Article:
St. Bartholomew's Day Massacre

(redirected from Bartholomew's Day Massacre)

St. Bartholomew’s Day Massacre

thousands of French Huguenots murdered for their faith (1572). [Fr. Hist.: EB, VII: 775]
References in periodicals archive ?
1572: The St Bartholomew's Day massacre took place in Paris when thousands of French Huguenots were killed by order of the Catholic French court.
Bartholomew's Day Massacre and Catherine de Medicis's perfidy are central to his rhetorical strategy.
Which religious group were the victims of the St Bartholomew's Day Massacre in France in 1572?
Bartholomew's Day Massacre, are approached with careful attention to detail regarding the complicated events themselves, but also with close consideration of the people involved, their motivations and brutal machinations.
The 1570s in France, where the episode is set and when the St Bartholomew's Day massacre occurred, is a period I know quite a bit about.
Perhaps this could have been rounded out by an exploration of the use of imagery to accompany text as with the literary tropes there are perhaps clearly "stock images" of such violence to be found from all these outer contextual circles, including the St Bartholomew's Day Massacre in sixteenth-century France.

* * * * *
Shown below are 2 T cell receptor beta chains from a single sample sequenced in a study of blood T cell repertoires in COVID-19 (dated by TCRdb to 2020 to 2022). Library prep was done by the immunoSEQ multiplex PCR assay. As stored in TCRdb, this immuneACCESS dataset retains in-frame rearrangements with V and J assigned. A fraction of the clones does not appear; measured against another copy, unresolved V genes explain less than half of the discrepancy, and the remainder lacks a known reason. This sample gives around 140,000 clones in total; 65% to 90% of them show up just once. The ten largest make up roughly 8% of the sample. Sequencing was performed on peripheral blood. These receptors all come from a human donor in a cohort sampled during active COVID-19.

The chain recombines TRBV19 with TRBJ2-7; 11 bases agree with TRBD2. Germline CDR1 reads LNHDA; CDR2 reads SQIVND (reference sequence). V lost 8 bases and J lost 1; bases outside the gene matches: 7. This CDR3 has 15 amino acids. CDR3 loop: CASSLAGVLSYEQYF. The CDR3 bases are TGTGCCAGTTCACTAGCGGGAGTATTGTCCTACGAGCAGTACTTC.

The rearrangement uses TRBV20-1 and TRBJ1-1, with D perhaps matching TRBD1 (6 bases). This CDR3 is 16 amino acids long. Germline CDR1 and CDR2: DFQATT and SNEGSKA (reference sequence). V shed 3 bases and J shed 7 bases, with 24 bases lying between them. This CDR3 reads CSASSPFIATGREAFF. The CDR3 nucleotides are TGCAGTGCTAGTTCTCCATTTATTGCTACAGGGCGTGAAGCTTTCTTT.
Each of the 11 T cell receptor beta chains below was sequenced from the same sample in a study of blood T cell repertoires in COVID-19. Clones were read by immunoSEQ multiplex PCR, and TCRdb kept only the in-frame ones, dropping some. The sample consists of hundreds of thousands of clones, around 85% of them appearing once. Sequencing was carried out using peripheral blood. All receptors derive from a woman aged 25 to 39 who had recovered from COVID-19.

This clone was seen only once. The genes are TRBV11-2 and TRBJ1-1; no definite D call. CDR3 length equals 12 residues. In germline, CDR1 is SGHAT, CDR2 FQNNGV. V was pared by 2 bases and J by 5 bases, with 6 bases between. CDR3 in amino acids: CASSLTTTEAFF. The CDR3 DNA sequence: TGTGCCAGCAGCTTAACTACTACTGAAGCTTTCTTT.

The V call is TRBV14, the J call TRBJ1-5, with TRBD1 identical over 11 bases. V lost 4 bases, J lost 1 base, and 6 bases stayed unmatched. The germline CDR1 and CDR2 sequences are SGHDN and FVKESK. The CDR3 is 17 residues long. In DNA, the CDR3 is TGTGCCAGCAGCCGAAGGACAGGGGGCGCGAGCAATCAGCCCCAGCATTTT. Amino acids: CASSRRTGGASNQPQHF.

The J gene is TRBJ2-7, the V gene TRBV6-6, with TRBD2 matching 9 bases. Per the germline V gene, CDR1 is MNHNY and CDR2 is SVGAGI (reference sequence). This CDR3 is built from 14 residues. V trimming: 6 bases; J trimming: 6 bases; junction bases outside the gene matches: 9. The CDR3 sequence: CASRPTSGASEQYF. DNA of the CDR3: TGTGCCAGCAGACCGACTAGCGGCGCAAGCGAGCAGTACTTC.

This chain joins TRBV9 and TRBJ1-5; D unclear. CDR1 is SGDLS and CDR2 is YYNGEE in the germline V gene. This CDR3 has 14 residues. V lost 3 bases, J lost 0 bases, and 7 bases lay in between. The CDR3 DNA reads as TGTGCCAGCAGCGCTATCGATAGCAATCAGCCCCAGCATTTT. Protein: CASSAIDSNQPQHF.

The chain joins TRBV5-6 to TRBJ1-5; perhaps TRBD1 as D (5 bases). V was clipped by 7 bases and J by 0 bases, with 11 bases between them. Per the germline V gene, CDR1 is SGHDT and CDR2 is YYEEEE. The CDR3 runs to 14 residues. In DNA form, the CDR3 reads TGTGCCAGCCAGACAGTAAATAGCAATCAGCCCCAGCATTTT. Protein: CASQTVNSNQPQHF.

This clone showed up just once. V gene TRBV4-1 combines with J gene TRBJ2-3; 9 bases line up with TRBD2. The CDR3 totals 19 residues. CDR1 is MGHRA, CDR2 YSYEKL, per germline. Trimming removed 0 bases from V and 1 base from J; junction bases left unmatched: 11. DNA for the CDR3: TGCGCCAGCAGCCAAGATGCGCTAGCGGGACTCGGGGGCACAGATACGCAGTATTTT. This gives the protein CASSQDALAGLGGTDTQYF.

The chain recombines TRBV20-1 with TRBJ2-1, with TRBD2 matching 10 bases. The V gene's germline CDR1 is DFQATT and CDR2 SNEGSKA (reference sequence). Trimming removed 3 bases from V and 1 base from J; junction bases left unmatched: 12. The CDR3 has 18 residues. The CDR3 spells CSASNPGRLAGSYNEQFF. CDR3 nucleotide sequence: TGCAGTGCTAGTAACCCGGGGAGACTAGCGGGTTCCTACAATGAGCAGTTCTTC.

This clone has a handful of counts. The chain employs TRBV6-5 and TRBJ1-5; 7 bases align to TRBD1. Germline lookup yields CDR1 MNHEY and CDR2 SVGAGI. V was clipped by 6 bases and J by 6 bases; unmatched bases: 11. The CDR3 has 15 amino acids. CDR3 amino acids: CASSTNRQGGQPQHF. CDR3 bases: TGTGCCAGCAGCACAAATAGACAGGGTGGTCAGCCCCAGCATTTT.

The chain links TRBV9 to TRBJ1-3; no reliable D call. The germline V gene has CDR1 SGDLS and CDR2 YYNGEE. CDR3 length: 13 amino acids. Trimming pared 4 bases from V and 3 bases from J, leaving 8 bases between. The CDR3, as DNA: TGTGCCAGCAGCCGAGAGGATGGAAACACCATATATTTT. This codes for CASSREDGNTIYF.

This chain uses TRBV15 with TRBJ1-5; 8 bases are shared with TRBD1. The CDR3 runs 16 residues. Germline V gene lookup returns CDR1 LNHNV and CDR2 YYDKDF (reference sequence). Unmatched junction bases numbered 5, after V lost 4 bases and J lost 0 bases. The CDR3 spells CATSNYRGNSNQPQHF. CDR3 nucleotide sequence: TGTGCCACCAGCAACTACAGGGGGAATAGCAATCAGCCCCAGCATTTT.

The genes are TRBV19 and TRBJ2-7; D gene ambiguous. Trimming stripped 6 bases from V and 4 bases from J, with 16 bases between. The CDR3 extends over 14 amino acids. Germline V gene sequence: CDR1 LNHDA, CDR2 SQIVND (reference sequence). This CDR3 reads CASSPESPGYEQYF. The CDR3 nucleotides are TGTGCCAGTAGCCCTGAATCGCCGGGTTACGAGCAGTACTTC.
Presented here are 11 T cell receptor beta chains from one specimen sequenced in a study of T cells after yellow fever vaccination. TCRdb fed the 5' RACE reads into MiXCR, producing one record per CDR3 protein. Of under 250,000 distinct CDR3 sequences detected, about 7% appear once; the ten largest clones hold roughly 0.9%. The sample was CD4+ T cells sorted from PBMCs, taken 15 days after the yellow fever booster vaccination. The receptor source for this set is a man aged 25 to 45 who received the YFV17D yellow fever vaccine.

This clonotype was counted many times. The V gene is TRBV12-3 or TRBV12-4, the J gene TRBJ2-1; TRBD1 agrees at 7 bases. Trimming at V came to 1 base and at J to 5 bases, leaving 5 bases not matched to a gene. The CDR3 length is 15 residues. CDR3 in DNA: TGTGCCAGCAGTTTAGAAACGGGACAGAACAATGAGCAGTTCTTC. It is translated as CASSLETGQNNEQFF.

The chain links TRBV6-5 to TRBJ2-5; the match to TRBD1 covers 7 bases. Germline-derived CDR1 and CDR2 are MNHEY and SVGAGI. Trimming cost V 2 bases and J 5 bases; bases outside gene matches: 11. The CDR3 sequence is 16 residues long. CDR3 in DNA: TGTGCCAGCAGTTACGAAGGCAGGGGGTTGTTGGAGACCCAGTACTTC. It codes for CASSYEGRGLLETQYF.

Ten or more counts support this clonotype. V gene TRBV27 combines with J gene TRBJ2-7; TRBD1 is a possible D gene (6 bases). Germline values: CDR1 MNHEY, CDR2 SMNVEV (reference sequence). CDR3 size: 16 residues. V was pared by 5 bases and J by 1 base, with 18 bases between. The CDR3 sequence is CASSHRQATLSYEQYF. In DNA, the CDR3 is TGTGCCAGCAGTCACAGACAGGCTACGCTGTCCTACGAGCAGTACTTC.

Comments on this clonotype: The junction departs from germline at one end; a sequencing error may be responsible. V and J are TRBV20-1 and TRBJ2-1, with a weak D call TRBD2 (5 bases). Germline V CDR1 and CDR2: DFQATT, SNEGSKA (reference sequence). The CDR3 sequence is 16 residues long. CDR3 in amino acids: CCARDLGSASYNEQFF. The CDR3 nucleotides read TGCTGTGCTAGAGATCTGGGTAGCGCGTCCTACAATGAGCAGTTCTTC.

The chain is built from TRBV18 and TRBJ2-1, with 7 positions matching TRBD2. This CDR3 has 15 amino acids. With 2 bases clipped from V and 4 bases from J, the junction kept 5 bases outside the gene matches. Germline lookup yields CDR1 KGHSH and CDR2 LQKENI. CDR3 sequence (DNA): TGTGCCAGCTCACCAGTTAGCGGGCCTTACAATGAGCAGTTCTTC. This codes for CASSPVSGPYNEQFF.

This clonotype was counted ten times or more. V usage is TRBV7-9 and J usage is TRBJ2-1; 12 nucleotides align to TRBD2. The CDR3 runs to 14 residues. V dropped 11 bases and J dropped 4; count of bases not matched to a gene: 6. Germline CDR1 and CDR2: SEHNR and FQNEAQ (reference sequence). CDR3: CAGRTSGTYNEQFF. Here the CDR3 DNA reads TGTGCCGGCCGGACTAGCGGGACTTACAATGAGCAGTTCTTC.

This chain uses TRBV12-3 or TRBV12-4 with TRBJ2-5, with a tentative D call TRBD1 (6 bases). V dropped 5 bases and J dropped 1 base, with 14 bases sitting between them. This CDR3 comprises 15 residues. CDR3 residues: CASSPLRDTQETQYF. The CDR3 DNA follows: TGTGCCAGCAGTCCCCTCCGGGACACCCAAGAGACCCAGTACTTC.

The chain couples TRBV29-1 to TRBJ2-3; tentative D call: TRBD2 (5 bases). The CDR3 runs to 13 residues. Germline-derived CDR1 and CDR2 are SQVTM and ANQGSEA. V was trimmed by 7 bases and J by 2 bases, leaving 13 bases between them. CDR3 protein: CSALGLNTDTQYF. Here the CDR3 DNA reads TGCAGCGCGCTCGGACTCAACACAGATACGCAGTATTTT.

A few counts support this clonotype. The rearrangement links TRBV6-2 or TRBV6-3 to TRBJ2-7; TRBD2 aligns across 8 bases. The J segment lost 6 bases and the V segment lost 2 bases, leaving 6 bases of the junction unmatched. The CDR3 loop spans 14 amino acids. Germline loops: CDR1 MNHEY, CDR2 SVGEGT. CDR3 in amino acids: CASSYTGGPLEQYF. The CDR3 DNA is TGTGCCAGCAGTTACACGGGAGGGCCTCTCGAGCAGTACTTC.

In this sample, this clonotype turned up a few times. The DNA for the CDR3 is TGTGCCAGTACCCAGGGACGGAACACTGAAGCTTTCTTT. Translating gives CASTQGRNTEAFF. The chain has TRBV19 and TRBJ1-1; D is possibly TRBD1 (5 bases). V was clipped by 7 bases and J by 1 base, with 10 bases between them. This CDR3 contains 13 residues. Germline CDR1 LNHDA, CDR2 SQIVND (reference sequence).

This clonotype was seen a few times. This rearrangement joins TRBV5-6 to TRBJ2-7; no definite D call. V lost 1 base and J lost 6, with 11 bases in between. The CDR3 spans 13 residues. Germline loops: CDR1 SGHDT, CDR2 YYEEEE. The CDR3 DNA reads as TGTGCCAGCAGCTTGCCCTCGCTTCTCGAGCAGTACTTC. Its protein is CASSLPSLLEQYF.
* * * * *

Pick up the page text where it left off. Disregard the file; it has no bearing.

Bartholomew's Day massacre of French Protestants at the hands of Catholics began in Paris.
The historical lead up to the 1572 St Bartholomew's Day massacre might be said to begin in 1562, when the Duke of Guise's father led the massacre of a group of Protestants worshipping in a farmhouse outside Vassy.
Bartholomew's Day massacre as Catholics attack Huguenots, leading to the death of thirty thousand people.
Bartholomew's Day Massacre was not meant to be supportive of the 1572 mass killing of Huguenots in France.
The film moves through tales of injustice - the St Bartholomew's Day Massacre in 16th century France, the crucifixion of Christ, a modern workers' strike and a story of ancient Babylon.
Bartholomew's Day Massacre in 1572, to the Massacre at Srebrenica in 1995, this color-illustrated reference offers a serious yet accessible look at history's darkest episodes of genocide and violence, for general readers and students in high school and up.